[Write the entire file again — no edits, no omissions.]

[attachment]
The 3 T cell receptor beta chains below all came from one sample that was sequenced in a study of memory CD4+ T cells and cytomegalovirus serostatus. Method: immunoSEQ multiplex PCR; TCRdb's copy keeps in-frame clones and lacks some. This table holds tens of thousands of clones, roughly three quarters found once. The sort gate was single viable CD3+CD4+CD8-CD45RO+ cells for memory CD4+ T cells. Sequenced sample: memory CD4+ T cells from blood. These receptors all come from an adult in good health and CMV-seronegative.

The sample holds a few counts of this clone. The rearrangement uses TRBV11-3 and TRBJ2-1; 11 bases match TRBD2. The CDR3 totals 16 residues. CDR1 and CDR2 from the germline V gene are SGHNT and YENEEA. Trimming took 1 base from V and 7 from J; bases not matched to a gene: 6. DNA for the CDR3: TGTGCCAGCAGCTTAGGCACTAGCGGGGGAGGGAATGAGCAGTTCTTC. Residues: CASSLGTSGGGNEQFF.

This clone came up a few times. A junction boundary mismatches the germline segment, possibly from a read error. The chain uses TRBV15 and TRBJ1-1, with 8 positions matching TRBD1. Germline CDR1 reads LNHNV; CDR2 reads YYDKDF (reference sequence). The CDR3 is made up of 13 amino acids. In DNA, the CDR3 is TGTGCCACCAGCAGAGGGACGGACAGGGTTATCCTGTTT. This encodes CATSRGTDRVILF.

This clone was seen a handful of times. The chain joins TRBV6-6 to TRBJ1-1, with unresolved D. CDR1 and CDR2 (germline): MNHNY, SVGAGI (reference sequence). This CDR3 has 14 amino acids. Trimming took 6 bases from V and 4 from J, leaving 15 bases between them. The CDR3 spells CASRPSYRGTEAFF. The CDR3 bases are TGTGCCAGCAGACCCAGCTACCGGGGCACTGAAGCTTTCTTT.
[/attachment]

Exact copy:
The 3 T cell receptor beta chains below all came from one sample that was sequenced in a study of memory CD4+ T cells and cytomegalovirus serostatus. Method: immunoSEQ multiplex PCR; TCRdb's copy keeps in-frame clones and lacks some. This table holds tens of thousands of clones, roughly three quarters found once. The sort gate was single viable CD3+CD4+CD8-CD45RO+ cells for memory CD4+ T cells. Sequenced sample: memory CD4+ T cells from blood. These receptors all come from an adult in good health and CMV-seronegative.

The sample holds a few counts of this clone. The rearrangement uses TRBV11-3 and TRBJ2-1; 11 bases match TRBD2. The CDR3 totals 16 residues. CDR1 and CDR2 from the germline V gene are SGHNT and YENEEA. Trimming took 1 base from V and 7 from J; bases not matched to a gene: 6. DNA for the CDR3: TGTGCCAGCAGCTTAGGCACTAGCGGGGGAGGGAATGAGCAGTTCTTC. Residues: CASSLGTSGGGNEQFF.

This clone came up a few times. A junction boundary mismatches the germline segment, possibly from a read error. The chain uses TRBV15 and TRBJ1-1, with 8 positions matching TRBD1. Germline CDR1 reads LNHNV; CDR2 reads YYDKDF (reference sequence). The CDR3 is made up of 13 amino acids. In DNA, the CDR3 is TGTGCCACCAGCAGAGGGACGGACAGGGTTATCCTGTTT. This encodes CATSRGTDRVILF.

This clone was seen a handful of times. The chain joins TRBV6-6 to TRBJ1-1, with unresolved D. CDR1 and CDR2 (germline): MNHNY, SVGAGI (reference sequence). This CDR3 has 14 amino acids. Trimming took 6 bases from V and 4 from J, leaving 15 bases between them. The CDR3 spells CASRPSYRGTEAFF. The CDR3 bases are TGTGCCAGCAGACCCAGCTACCGGGGCACTGAAGCTTTCTTT.